While SeaWorld does rescue, rehabilitate and release wildlife, no one seems sure how successful its programs actually are and its certainly not throwing down money for conservation efforts. Claiming to be a leader in animal rescue also has nothing to do with exploiting marine mammals for a profit and certainly doesn’t justify continuing to do so.

Sea Shepherd notes that according to its 2011-12 Annual Report, SeaWorld has given only $9 million dollars over the last decade toward conservation efforts. To put that in perspective, the park brings in $1.5 billion every year and raked in $538.4 million this past July through September alone. Sea Shepherd continues, “That means for every 100 dollars in revenue they bring in, they donate approximately 1 cent toward saving the animals in the wild whose captive counterparts they are exploiting. That’s .0001 percent of their income going to help animals in the wild. I think that might be the most telling point of all ― that, in fact, SeaWorld is really nothing more than a money-making enterprise.”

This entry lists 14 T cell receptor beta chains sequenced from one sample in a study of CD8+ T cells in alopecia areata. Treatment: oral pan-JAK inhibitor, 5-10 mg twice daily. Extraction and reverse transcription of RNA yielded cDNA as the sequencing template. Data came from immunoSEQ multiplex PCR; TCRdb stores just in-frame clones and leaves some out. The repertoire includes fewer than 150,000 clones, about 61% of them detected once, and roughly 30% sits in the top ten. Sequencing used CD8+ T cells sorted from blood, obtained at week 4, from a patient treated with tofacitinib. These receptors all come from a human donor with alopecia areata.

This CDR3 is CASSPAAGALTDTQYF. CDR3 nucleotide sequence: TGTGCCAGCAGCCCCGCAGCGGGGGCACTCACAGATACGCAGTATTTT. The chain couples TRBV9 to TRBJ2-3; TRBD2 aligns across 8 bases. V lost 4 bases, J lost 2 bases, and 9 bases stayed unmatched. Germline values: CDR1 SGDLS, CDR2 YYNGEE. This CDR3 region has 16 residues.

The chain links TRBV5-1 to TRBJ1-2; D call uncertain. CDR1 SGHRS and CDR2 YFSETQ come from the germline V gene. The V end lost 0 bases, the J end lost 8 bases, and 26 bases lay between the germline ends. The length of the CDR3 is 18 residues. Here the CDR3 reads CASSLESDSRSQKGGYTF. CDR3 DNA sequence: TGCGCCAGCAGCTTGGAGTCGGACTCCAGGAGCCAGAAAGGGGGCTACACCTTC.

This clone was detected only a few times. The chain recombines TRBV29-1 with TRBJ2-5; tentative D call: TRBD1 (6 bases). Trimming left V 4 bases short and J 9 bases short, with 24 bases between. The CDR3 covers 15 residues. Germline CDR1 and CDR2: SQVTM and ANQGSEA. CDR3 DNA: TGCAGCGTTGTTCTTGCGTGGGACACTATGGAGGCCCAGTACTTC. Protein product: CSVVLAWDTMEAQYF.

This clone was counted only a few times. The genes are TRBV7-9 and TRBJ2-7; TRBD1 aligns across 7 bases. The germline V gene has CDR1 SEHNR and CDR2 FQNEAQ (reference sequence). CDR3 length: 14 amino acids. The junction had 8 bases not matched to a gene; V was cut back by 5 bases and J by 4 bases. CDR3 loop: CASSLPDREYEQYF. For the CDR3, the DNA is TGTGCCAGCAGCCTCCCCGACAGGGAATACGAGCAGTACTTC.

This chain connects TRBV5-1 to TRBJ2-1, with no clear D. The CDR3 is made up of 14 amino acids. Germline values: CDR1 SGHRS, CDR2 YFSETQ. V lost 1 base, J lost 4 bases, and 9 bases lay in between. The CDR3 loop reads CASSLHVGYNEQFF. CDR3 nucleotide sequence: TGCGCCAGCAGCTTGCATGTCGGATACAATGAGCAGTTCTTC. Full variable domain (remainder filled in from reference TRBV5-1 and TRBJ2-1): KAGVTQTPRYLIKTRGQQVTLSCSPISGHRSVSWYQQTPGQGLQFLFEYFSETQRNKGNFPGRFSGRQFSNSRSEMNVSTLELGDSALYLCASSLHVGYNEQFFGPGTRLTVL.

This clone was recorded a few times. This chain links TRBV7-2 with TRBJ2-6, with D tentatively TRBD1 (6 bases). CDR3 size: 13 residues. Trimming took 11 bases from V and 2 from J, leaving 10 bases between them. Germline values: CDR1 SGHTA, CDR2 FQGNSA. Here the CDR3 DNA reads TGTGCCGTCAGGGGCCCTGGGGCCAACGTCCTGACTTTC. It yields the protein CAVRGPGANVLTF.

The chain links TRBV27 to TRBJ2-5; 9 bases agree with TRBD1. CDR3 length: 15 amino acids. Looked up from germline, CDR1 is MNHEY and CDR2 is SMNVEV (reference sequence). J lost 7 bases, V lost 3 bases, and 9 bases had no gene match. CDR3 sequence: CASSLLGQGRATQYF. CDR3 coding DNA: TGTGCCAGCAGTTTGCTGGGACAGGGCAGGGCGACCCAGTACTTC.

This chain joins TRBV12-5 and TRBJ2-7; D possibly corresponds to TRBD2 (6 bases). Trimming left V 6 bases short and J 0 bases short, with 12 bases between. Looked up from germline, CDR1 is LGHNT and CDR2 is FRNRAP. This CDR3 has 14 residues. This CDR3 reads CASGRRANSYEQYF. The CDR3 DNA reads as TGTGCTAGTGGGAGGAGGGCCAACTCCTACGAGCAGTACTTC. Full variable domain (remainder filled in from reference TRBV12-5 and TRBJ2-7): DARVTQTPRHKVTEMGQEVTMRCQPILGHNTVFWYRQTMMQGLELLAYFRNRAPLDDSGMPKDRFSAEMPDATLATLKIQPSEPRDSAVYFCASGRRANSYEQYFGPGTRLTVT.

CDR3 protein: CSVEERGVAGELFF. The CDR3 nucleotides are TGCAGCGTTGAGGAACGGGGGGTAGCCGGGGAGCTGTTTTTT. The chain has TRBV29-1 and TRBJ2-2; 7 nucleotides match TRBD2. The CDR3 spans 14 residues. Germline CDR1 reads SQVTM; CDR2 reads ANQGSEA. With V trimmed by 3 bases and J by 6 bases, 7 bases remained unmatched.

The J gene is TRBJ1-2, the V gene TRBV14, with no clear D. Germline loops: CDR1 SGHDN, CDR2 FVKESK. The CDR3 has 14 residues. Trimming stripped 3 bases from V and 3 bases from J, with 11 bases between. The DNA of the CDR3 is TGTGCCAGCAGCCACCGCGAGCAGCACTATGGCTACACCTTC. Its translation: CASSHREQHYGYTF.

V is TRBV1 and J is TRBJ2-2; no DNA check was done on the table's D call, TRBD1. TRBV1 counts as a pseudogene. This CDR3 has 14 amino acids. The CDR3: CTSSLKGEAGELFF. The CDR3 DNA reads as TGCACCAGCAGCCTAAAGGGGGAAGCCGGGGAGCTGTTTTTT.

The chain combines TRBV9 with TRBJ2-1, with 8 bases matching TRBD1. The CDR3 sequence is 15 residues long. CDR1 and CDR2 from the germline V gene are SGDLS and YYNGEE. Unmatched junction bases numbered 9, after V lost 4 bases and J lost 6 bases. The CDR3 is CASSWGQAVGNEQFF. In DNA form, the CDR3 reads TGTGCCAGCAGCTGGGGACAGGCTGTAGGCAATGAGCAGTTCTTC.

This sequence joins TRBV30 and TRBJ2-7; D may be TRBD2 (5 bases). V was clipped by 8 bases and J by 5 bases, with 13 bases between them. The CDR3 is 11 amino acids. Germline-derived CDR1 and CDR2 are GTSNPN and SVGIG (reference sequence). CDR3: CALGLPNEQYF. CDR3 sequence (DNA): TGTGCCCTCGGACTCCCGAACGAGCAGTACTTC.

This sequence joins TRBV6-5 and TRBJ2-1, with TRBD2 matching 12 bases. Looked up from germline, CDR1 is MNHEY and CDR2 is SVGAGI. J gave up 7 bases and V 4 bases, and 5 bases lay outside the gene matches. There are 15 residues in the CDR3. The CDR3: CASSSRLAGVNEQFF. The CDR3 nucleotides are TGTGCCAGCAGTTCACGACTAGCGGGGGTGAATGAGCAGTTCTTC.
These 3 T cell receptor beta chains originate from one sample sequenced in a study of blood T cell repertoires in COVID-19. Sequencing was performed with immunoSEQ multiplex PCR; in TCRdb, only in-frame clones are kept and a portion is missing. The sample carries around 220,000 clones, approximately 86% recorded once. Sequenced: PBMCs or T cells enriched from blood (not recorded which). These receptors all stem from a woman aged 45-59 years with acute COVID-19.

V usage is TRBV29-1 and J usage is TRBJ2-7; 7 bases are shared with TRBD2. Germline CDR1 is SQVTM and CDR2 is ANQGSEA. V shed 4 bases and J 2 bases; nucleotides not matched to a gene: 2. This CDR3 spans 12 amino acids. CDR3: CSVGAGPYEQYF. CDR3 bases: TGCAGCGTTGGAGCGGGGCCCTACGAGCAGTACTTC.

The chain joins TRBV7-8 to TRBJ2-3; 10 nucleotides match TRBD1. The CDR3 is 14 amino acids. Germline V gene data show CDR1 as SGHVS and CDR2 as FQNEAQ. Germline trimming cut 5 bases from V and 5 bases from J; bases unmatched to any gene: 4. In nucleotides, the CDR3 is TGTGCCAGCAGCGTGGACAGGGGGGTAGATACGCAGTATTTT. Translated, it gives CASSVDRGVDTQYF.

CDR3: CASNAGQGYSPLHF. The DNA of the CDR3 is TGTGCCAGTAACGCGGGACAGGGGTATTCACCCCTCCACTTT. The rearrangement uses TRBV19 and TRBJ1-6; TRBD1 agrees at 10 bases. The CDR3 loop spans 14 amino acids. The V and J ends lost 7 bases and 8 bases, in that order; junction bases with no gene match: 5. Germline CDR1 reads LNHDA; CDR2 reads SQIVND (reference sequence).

As it turns out, Blackfish is having the exact effect SeaWorld was pretending it wouldn’t. It convincingly tapped into people’s emotions and led many to draw their own instinctual conclusion that something is terribly and inherently wrong with severing strong family bonds and confining these incredibly complex animals in tanks, regardless of how many facts and figures either side can come up with.

Even after sharing this letter far and wide, protesters still rallied in San Diego, Orlando and San Antonio on December 22, thanks in part to a birthday wish from an adorable 5-year-old boy who asked the public to help him help the orcas by staying away from SeaWorld.


Read more: http://www.care2.com/causes/seaworld-tries-to-convince-you-that-keeping-orcas-is-ethical.html#ixzz36sQZXB9L